What is Matcha
Matcha (sometimes spelled maccha) is a powered green tea used in the Japanese tea ceremony. Brought to Japan in 1191, matcha is a staple in Japanese tradition. Known for having high levels of antioxidants, catechins, and theanine, this powdered green tea has become globally recognized for its health benefits.
This guide will show you a simple way to make matcha, as well as explain which brewing utensils are necessary, and which can be replaced with household items.
(The information on basic teaware comes from the main article, Matcha Utensils: The Essential Basics.)
The chawan – or tea bowl – is a medium sized bowl around 5 inches in diameter, and 3 1/2 inches deep. Although the size and shape can vary, a common chawan will have rounded walls that swoop down to the middle of the bowl.
If you don’t have a chawan, you can make due with a similarly shaped cereal bowl.
A chashaku is a scoop made from bamboo. The curved end makes it ideal for scooping matcha, but a teaspoon can work as well.
In addition to these items, you will also need some paper towels handy, and a container to dispose of waste water.
Sifting the matcha is the most important pre-brewing step. You can accomplish this with any small, fine-meshed strainer. To learn more about sifting matcha, check out our comprehensive blog post, Sifting Matcha: The Key to a Great Brew.
Once your matcha is sifted, you can prepare to brew. Begin by preheating your teaware.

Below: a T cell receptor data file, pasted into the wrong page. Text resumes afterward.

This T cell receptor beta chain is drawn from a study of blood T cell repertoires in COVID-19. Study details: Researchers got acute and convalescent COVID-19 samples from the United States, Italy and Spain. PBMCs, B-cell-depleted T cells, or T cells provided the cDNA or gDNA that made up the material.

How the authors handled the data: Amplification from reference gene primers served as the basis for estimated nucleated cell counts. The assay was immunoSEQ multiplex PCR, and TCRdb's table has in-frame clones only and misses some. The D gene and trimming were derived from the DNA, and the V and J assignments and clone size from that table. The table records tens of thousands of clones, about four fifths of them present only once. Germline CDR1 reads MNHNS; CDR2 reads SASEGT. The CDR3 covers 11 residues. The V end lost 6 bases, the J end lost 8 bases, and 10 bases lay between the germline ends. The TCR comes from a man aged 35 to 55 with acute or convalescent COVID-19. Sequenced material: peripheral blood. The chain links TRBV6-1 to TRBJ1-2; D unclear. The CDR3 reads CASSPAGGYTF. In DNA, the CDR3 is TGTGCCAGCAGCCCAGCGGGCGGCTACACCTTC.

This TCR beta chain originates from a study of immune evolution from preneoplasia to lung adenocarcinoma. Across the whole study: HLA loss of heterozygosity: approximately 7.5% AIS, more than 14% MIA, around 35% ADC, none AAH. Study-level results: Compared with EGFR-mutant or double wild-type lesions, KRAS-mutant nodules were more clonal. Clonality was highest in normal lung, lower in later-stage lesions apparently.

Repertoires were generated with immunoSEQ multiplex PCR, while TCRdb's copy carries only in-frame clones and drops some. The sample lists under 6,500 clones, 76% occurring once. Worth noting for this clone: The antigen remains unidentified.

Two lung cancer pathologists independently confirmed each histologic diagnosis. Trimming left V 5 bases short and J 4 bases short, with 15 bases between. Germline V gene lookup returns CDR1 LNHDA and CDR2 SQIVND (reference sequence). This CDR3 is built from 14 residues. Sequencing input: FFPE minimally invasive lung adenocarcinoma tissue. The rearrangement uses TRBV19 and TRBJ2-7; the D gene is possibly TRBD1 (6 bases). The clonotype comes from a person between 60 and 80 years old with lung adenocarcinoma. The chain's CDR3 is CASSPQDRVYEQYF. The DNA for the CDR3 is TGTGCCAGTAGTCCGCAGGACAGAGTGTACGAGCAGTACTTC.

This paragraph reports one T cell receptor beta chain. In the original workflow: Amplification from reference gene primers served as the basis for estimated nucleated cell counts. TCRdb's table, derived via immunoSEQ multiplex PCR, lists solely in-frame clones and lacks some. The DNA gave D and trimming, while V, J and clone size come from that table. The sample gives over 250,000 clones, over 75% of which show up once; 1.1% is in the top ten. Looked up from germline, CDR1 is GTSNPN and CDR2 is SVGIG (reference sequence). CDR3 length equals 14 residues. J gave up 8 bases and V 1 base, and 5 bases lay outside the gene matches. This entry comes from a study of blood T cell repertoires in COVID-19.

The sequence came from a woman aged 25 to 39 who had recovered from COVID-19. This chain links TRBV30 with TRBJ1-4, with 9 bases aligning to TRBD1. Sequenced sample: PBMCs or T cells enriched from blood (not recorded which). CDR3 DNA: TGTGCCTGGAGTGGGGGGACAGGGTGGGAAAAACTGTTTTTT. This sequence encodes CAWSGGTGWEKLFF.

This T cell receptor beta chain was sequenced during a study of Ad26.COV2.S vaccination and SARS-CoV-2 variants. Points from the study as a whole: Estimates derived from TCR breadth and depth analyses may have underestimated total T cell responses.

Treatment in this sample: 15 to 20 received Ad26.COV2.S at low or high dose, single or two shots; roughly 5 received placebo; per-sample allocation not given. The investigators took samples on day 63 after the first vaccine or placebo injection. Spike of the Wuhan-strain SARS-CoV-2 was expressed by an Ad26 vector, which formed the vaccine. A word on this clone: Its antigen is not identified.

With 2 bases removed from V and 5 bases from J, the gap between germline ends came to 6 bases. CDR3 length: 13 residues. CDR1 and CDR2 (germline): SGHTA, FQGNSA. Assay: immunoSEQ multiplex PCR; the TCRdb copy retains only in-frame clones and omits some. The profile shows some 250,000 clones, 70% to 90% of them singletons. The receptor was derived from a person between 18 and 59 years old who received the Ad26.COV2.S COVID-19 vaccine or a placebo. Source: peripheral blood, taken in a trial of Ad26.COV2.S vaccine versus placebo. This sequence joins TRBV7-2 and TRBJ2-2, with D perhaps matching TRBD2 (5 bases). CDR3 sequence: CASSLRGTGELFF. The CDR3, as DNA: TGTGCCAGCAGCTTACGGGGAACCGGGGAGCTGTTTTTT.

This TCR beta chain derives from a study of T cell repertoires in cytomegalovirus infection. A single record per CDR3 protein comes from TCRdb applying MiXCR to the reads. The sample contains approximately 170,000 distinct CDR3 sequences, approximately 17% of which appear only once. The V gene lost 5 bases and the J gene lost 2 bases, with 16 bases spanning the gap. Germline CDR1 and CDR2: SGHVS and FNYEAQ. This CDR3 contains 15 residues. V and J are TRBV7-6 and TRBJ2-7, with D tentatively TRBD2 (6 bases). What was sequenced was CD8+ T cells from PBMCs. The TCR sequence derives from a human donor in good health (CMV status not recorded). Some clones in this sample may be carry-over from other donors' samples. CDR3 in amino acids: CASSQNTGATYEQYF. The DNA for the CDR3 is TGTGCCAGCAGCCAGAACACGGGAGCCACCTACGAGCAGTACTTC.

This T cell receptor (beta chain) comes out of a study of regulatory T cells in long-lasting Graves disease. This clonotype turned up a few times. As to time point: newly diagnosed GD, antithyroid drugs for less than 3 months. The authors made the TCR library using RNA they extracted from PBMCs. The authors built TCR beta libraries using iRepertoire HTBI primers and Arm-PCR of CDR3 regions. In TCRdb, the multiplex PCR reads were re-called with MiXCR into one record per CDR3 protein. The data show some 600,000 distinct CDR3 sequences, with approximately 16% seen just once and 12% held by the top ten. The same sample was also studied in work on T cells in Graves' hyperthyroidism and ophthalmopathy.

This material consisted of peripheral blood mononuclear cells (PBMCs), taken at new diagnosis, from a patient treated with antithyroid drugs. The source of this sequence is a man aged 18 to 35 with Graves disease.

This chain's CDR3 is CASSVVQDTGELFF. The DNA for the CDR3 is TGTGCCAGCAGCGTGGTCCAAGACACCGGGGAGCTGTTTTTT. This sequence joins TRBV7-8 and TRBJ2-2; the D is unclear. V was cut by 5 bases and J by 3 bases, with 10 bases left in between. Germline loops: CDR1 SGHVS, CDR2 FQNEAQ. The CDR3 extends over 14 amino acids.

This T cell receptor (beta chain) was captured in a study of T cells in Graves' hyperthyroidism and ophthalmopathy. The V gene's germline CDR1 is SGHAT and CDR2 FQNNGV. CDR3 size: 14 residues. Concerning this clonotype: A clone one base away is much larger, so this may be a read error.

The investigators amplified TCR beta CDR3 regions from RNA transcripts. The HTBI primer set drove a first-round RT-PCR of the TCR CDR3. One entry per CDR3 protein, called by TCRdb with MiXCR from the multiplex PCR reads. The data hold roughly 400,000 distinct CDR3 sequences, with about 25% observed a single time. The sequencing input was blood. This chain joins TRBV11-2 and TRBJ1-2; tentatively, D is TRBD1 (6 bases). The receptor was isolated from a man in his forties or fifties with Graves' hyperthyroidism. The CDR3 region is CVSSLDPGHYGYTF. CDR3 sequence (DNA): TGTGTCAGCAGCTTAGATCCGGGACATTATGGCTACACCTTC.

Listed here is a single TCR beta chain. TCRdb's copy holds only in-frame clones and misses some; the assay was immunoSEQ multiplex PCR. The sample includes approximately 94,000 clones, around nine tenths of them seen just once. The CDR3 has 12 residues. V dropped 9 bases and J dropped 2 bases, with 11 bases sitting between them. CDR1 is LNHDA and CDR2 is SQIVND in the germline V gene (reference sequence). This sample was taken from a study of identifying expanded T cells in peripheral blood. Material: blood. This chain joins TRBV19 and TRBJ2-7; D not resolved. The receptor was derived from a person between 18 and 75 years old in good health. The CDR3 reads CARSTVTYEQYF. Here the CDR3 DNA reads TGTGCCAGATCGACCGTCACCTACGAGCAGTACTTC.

Pour hot water into your chawan. Then, whisk the water with your chasen. As the tines are brittle when they are dry, this will make them more flexible. Also take advantage of this moment to check the whisk for broken tines. If you spot any, simply pull them off.
Dispose of the water into your waste container, and dry the bowl with a paper towel. You are now ready to brew.
Using your chashasku, place two scoops of matcha in the bowl. In this example, Saya-no-Mukashi by Ippodo is being used.
Next, pour 70ml of water into the bowl. Although an exact temperature is not necessary, use water that is in the range of 80-85C (176-185F).
Begin whisking the matcha. With the chasen in your right hand and your left hand steadying the bowl, begin whisking in a linear, back-and-forth motion. It will take some practice to do this at a fast pace.
Once the matcha is mixed and starting to foam, switch to a “m” or “w” pattern. Slowly raise the chasen up so the tines no longer reach the bottom. This will help crush the large bubbles, and make a more consistent foam.
And that’s it! Enjoy your bowl of matcha.
Watch How to Make Matcha